St. Luke – Patron of Doctors
St. Luke. A Greek speaking pagan from Syria, he was a physician in Antioch. Not an eye witness of Christ, he was the faithful companion of St. Paul on his travel. Paul mentions him 3 times in his epistles; as “our most dear physician” in Colossians 4:14; as a “fellow worker” in Philemon 24., as his only companion towards Paul’s death in 2 Timothy 4:11.
St. Luke wrote the 3rd Gospel and the Acts of the Apostles. We can learn some medical details from these writings. In his Gospel there are just over 30 “medical” situations, all to do with healing of the body and the spirit. His careful recordings and succinct summaries are an example to us today. The man with the withered right hand healed on the Sabbath “restored as whole as the other’ (Chap.6). In Chapter 8, at the raising to life of Jairus’s daughter, Jesus is not too busy to heal the woman troubled for 12 years with an issue of blood; she had “spent all her living upon physicians …. but couldn’t be healed of any”; touching his garment was enough to staunch the blood. A child in Chapter 9 has an epileptic seizure well described. On the Sabbath again Jesus heals a man with dropsy in Chapter 14.
On and on, the blind, the deaf, the dumb, the lepers are healed.
There are also some famous passages only in Luke’s Gospel; at the Visitation, the child “leaps in the womb” of Elizabeth; Jesus’s saying “physician heal thyself”; the Good Samaritan also.
In the Acts, a great deal more healing goes on; a man lame from his mother’s womb, a man above 40 years old impotent, made whole; another sick of the palsy 8 years; yet another man at Lystra, powerless in his feet, being a cripple from his mother’s womb, who had never walked. St. Luke record St. Paul raising Eutychus from death after falling asleep out of a window whilst listening to him.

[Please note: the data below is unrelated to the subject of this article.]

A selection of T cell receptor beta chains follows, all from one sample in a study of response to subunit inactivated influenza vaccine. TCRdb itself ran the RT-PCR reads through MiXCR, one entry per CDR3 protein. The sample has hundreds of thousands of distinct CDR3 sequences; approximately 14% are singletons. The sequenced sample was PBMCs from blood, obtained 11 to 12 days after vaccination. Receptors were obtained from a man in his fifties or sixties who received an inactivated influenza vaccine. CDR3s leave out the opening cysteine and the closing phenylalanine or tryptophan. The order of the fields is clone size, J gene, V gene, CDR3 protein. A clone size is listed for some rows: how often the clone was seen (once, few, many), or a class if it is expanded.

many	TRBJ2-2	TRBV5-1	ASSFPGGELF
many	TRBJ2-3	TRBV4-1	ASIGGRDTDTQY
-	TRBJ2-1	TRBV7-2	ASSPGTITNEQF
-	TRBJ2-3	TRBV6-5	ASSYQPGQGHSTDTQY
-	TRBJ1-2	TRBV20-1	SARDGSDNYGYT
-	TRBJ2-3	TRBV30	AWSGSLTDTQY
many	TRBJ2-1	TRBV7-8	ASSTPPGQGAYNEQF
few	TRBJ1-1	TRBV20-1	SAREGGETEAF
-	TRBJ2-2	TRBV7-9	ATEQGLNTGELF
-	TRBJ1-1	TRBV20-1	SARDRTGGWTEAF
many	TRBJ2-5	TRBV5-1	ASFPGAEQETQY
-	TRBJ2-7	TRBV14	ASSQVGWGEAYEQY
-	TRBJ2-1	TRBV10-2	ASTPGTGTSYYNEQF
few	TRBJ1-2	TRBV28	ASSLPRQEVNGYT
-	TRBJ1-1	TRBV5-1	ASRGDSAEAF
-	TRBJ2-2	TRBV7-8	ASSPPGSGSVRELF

St. Luke must have continued practising as doctor to St. Paul and those around him; but he is also remembered for his great devotion to Our Lady and his paintings of her; not only is he a patron of Doctors but also Painters. He is said, to have died aged 84 by being crucified on an olive tree at Elaea in Peloponesia.
Christ and Abbot Mena
On the right is a painting which comes from the monastery of Bawit in Middle Egypt. Dated to the late 6th or early 7th century, it represents Christ on the right, and Abbot Mena, the superior of the monastery at the time. The painting captured the friendship between God and man in a beautiful way.
The abbot holds a scroll in his left hand; this may have contained the rules of his monastery.
Saints Cosmas and Damian
Early Christian physicians and martyrs. They were twins, born in Arabia, and practised the art of healing in the seaport Ægea, now Ayash (Ajass), on the Gulf of Iskanderun in Cilicia, Asia Minor, and attained a great reputation. They accepted no pay for their services. In this way they brought many to the Christian Faith. When the Diocletian persecution began, the Prefect Lysias had Cosmas and Damian arrested, and ordered them to recant. They remained constant under torture, in a miraculous manner suffered no injury from water, fire, air, nor on the cross, and were finally beheaded with the sword. Cosmas and Damian are regarded as the patrons of physicians and surgeons and are sometimes represented with medical emblems.